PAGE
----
Thanks to Netgalley, Redhook Books, and Constance Sayers for the opportunity to review A Witch in Time by providing me with an uncorrected proof. 4 stars from me! ⭐️⭐️⭐️⭐️
Helen has lived many lives… she just doesn’t know it yet. Newly divorced and reeling from the heartbreak of betrayal by her husband Roger, she starts dating. This is how she meets Luke, a stranger who is somehow utterly familiar to her. With his help, she begins piecing together her past lives. See, Helen has been cursed by her mother, of all people, to live out many lives, during which she relives a doomed relationship with Roger. During each of these lives, Luke appears to help her regain her memories and heal from the heartbreak… until her untimely death by age 34. Helen discovers that she began as Juliet, a muse to an artist named Marchant, who was a bit older than her. Her mother accidentally set her curse in motion when she became pregnant by him. Her life continues on as Nora, Sandra, and eventually, to Helen. In each of these lives, she deals with heartbreak at the hands of her lover and only then is shown her curse through the help of Luke, who is tasked with holding her to her punishment for eternity. She discovers a lot about her heritage and the reasoning behind her mother’s actions. Her mother was a minor witch, able to do a little bit of magic-work here and there, and she slowly realizes that she has magic in her veins, as well.
Man, I’ve had some Netgalley misses lately and this one REALLY made up for it. For those looking for an intricate magic system, don’t look here. The magic in this was so subtle and lightly interjected into the plot. For the most part, our characters are seemingly normal people who got where they are by extraordinary circumstances… which just happen to involve magic. I liked that. I wasn’t looking for a fantasy read, when I read this synopsis. I’m not sure WHAT I was expecting, maybe more of a historical fiction? It kind of defies most of the tags you would normally try to tag it as. It has romance and is definitely focused on multiple love stories, but it’s not a steamy, breathless, bodice-ripping novel. It has magic, demons, witches… but it’s not saturated with it. It’s different from most things I’ve read and that really helped me race through this book.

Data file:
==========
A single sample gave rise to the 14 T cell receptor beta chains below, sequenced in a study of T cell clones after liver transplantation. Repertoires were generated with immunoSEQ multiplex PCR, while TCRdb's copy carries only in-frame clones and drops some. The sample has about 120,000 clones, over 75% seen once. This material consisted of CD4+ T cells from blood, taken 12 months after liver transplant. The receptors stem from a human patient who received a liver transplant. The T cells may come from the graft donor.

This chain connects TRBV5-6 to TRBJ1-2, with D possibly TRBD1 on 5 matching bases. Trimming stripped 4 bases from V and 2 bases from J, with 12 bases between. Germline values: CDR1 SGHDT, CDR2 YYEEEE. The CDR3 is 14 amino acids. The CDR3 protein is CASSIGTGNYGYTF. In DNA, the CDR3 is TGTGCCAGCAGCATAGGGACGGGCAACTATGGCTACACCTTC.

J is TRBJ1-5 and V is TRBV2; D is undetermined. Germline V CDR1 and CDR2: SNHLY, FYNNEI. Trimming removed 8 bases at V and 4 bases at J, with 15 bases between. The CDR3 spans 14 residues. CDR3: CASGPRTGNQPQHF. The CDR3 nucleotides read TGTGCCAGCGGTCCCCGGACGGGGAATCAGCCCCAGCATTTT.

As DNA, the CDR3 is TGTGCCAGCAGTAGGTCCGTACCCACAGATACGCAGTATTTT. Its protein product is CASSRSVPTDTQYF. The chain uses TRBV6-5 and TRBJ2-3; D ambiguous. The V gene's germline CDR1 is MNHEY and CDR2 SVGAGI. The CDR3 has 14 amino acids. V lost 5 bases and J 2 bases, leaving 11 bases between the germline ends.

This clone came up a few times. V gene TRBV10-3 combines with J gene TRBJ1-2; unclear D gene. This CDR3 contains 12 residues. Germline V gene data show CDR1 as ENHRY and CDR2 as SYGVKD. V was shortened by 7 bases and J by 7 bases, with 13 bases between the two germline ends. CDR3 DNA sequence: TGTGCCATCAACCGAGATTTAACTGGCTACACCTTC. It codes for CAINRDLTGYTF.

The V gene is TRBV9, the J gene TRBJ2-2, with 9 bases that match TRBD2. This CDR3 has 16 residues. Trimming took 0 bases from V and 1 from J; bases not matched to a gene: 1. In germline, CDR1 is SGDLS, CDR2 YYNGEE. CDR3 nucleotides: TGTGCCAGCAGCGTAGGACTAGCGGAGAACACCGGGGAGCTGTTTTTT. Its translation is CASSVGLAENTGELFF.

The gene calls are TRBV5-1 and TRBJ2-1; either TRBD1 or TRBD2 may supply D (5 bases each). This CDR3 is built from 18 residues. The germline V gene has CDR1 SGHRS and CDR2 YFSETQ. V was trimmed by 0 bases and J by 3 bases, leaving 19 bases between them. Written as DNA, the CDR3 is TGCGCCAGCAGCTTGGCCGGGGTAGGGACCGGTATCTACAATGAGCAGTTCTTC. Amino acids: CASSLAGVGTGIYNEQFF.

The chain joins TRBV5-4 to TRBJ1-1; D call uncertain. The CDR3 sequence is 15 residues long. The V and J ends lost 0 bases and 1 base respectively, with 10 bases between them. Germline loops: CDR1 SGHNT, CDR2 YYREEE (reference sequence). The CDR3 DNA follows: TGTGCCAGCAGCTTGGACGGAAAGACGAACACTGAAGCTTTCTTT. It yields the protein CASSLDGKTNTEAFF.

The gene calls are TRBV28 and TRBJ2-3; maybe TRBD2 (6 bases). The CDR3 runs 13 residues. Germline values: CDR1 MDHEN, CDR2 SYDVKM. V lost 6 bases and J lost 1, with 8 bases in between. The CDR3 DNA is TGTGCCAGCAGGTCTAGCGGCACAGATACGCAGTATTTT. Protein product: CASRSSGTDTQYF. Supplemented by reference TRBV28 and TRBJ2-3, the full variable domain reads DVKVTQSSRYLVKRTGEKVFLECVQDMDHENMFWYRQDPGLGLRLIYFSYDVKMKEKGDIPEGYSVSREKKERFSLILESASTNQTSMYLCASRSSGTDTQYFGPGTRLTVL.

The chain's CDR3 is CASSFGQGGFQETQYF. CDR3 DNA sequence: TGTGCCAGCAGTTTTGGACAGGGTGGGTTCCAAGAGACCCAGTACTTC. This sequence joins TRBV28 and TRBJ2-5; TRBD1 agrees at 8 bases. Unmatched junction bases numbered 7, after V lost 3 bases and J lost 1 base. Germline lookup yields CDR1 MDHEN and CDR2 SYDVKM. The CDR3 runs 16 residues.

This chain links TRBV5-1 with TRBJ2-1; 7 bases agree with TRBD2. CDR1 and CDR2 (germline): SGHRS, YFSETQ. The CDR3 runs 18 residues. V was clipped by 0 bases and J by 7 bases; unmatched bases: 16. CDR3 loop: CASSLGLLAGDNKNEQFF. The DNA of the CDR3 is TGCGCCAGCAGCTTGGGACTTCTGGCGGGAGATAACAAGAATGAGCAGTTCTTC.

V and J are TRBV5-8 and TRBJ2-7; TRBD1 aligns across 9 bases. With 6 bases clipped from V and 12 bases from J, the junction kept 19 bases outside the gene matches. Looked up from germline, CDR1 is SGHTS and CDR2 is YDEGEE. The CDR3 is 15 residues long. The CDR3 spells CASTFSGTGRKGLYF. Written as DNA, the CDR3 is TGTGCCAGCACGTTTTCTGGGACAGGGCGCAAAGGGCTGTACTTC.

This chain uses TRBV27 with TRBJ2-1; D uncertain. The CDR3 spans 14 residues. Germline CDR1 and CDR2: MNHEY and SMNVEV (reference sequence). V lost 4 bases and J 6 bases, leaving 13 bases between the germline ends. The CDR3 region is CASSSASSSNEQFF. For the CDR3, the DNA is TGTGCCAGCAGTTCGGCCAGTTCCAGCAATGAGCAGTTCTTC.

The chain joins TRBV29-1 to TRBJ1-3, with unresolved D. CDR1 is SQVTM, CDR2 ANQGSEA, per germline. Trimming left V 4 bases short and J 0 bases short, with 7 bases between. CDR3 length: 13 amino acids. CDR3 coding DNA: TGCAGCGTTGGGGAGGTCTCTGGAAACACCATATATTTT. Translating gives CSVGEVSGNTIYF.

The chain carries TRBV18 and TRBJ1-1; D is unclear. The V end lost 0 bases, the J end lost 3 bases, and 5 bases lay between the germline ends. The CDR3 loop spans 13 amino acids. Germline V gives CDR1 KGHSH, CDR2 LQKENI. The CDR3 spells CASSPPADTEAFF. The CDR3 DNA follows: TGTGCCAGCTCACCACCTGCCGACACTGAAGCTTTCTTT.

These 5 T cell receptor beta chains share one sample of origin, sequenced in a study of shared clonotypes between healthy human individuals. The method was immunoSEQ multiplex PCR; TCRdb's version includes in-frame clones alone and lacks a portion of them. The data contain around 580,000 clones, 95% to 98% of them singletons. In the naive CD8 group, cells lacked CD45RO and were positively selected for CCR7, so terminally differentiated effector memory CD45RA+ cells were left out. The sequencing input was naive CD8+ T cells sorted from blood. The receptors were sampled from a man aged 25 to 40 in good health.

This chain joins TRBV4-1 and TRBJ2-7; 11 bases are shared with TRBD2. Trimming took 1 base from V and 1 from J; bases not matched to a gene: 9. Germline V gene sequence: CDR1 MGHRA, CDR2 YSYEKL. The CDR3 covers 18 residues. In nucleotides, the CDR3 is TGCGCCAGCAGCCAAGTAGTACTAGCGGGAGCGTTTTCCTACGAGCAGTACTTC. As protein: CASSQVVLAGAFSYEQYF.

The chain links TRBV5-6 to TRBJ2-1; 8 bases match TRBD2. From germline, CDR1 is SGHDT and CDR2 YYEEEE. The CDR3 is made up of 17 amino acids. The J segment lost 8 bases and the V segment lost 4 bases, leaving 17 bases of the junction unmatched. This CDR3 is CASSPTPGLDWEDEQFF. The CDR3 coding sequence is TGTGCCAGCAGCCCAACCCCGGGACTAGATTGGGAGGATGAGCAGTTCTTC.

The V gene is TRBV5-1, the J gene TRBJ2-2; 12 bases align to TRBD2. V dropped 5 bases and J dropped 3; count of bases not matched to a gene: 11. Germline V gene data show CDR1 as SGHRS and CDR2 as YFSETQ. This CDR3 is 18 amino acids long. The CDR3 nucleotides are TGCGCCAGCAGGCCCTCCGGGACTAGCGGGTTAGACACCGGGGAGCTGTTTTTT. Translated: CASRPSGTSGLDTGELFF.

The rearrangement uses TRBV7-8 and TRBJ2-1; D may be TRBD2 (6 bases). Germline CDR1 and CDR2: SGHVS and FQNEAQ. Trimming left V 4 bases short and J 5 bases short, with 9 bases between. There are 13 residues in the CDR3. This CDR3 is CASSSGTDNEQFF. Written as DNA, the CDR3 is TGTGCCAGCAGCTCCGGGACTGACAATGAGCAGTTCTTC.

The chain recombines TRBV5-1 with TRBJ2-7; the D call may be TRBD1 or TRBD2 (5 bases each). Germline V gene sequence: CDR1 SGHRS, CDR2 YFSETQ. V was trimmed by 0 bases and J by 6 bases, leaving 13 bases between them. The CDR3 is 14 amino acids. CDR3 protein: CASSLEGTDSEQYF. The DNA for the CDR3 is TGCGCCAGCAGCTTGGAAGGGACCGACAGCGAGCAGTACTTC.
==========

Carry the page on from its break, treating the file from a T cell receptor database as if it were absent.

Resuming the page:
Helen revisits all of her old lives through visions that start coming to her after her heartbreak. This could have gotten really stale if the author made us replay the same story over and over, but thankfully, each life was evolved from the last. Helen and Roger’s past lives were always THEM, but different. Her heartbreak was always different, their lifestyles were always different, the way they reacted to their situation was always different, the way they die is always different, sometimes their sexual orientation was even different. They kept characteristics true to themselves though; he’s always involved with art of some form, she always discovers an affinity for the piano, they both love each other to some degree despite the heartbreak. Throughout all of this, Luke helps Helen through all of her lives. Sometimes he makes things worse. Sometimes he helps her completely work through what Roger has done to her. Sometimes she hates Luke for the things he has done to help her. It was all kept very fresh and thus, was an extremely easy and enjoyable read. With each life we learned more about the backstory of how Juliet’s mother could have possibly cursed her daughter this way. We learn about why Luke is in charge of holding Helen to her curse. Many things that seemed like plot holes in the beginning, tidied themselves up by the end. There were times that the writing of minor characters seemed a bit immature or undeveloped, but not often enough to discourage me from continuing. This never seemed much of an issue with the main characters, either.
There are controversial themes: underage sexual relationships, forced child loss, rape. There are demons, witches, etc. Providing this as a trigger warning to anyone who prefers reads without this type of content.
A Witch in Time will be available in February of 2020 for you to pick up. Well done, Constance Sayers.